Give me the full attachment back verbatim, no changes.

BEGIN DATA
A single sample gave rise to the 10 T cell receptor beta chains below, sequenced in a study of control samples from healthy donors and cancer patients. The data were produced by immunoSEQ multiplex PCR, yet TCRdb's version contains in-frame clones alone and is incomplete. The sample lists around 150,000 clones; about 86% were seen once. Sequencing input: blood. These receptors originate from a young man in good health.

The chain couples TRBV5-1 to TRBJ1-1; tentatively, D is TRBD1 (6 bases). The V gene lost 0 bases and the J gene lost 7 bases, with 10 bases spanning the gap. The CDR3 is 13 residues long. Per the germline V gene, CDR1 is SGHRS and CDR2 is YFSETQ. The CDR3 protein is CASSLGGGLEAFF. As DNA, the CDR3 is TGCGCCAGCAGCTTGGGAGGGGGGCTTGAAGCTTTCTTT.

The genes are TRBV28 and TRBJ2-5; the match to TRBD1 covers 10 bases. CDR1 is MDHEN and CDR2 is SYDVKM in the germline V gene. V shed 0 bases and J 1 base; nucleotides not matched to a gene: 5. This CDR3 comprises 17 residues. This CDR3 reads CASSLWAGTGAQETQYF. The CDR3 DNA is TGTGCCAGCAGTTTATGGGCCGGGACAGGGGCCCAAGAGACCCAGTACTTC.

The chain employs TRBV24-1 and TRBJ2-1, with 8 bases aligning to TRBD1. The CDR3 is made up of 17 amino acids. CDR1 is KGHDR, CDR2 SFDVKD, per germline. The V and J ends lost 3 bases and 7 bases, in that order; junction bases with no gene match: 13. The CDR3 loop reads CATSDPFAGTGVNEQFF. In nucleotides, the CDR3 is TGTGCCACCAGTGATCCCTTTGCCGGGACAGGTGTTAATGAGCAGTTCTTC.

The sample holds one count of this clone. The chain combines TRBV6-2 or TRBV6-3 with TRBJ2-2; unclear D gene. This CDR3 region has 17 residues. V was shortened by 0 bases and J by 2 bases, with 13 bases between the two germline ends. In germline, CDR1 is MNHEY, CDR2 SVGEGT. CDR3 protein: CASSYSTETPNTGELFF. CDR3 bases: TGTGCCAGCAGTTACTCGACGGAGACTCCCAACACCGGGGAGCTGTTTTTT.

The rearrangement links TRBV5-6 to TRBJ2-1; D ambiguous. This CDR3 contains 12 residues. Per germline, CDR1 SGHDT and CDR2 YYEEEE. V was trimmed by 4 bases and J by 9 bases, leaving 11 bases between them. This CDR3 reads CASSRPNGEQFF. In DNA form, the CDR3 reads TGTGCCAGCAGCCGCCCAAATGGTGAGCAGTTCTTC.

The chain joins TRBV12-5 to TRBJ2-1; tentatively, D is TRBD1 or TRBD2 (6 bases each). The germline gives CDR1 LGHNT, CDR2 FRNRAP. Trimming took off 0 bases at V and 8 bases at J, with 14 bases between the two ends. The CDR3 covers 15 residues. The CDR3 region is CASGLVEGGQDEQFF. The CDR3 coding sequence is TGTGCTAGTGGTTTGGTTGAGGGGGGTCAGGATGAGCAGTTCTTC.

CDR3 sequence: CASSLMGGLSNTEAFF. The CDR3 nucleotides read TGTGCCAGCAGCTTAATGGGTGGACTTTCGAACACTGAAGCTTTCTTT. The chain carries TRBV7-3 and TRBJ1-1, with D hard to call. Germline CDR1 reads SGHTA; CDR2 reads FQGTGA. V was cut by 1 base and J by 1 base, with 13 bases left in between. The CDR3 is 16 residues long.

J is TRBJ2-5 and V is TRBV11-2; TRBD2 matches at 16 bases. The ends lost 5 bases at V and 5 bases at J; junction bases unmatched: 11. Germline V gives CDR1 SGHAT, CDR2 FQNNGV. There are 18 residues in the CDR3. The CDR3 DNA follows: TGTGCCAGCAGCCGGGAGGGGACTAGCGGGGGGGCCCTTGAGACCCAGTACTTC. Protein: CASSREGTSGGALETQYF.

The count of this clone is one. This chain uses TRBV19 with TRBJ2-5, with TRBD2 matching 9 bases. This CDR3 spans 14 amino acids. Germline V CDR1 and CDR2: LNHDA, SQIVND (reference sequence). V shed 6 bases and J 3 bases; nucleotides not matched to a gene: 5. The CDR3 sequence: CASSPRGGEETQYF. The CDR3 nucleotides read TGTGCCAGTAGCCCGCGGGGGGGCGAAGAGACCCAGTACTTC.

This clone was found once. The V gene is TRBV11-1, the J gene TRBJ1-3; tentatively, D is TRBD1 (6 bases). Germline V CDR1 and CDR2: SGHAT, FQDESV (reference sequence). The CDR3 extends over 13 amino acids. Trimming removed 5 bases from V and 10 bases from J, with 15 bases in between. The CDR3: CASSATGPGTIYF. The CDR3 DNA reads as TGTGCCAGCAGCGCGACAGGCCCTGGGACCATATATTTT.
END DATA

A single sample gave rise to the 10 T cell receptor beta chains below, sequenced in a study of control samples from healthy donors and cancer patients. The data were produced by immunoSEQ multiplex PCR, yet TCRdb's version contains in-frame clones alone and is incomplete. The sample lists around 150,000 clones; about 86% were seen once. Sequencing input: blood. These receptors originate from a young man in good health.

The chain couples TRBV5-1 to TRBJ1-1; tentatively, D is TRBD1 (6 bases). The V gene lost 0 bases and the J gene lost 7 bases, with 10 bases spanning the gap. The CDR3 is 13 residues long. Per the germline V gene, CDR1 is SGHRS and CDR2 is YFSETQ. The CDR3 protein is CASSLGGGLEAFF. As DNA, the CDR3 is TGCGCCAGCAGCTTGGGAGGGGGGCTTGAAGCTTTCTTT.

The genes are TRBV28 and TRBJ2-5; the match to TRBD1 covers 10 bases. CDR1 is MDHEN and CDR2 is SYDVKM in the germline V gene. V shed 0 bases and J 1 base; nucleotides not matched to a gene: 5. This CDR3 comprises 17 residues. This CDR3 reads CASSLWAGTGAQETQYF. The CDR3 DNA is TGTGCCAGCAGTTTATGGGCCGGGACAGGGGCCCAAGAGACCCAGTACTTC.

The chain employs TRBV24-1 and TRBJ2-1, with 8 bases aligning to TRBD1. The CDR3 is made up of 17 amino acids. CDR1 is KGHDR, CDR2 SFDVKD, per germline. The V and J ends lost 3 bases and 7 bases, in that order; junction bases with no gene match: 13. The CDR3 loop reads CATSDPFAGTGVNEQFF. In nucleotides, the CDR3 is TGTGCCACCAGTGATCCCTTTGCCGGGACAGGTGTTAATGAGCAGTTCTTC.

The sample holds one count of this clone. The chain combines TRBV6-2 or TRBV6-3 with TRBJ2-2; unclear D gene. This CDR3 region has 17 residues. V was shortened by 0 bases and J by 2 bases, with 13 bases between the two germline ends. In germline, CDR1 is MNHEY, CDR2 SVGEGT. CDR3 protein: CASSYSTETPNTGELFF. CDR3 bases: TGTGCCAGCAGTTACTCGACGGAGACTCCCAACACCGGGGAGCTGTTTTTT.

The rearrangement links TRBV5-6 to TRBJ2-1; D ambiguous. This CDR3 contains 12 residues. Per germline, CDR1 SGHDT and CDR2 YYEEEE. V was trimmed by 4 bases and J by 9 bases, leaving 11 bases between them. This CDR3 reads CASSRPNGEQFF. In DNA form, the CDR3 reads TGTGCCAGCAGCCGCCCAAATGGTGAGCAGTTCTTC.

The chain joins TRBV12-5 to TRBJ2-1; tentatively, D is TRBD1 or TRBD2 (6 bases each). The germline gives CDR1 LGHNT, CDR2 FRNRAP. Trimming took off 0 bases at V and 8 bases at J, with 14 bases between the two ends. The CDR3 covers 15 residues. The CDR3 region is CASGLVEGGQDEQFF. The CDR3 coding sequence is TGTGCTAGTGGTTTGGTTGAGGGGGGTCAGGATGAGCAGTTCTTC.

CDR3 sequence: CASSLMGGLSNTEAFF. The CDR3 nucleotides read TGTGCCAGCAGCTTAATGGGTGGACTTTCGAACACTGAAGCTTTCTTT. The chain carries TRBV7-3 and TRBJ1-1, with D hard to call. Germline CDR1 reads SGHTA; CDR2 reads FQGTGA. V was cut by 1 base and J by 1 base, with 13 bases left in between. The CDR3 is 16 residues long.

J is TRBJ2-5 and V is TRBV11-2; TRBD2 matches at 16 bases. The ends lost 5 bases at V and 5 bases at J; junction bases unmatched: 11. Germline V gives CDR1 SGHAT, CDR2 FQNNGV. There are 18 residues in the CDR3. The CDR3 DNA follows: TGTGCCAGCAGCCGGGAGGGGACTAGCGGGGGGGCCCTTGAGACCCAGTACTTC. Protein: CASSREGTSGGALETQYF.

The count of this clone is one. This chain uses TRBV19 with TRBJ2-5, with TRBD2 matching 9 bases. This CDR3 spans 14 amino acids. Germline V CDR1 and CDR2: LNHDA, SQIVND (reference sequence). V shed 6 bases and J 3 bases; nucleotides not matched to a gene: 5. The CDR3 sequence: CASSPRGGEETQYF. The CDR3 nucleotides read TGTGCCAGTAGCCCGCGGGGGGGCGAAGAGACCCAGTACTTC.

This clone was found once. The V gene is TRBV11-1, the J gene TRBJ1-3; tentatively, D is TRBD1 (6 bases). Germline V CDR1 and CDR2: SGHAT, FQDESV (reference sequence). The CDR3 extends over 13 amino acids. Trimming removed 5 bases from V and 10 bases from J, with 15 bases in between. The CDR3: CASSATGPGTIYF. The CDR3 DNA reads as TGTGCCAGCAGCGCGACAGGCCCTGGGACCATATATTTT.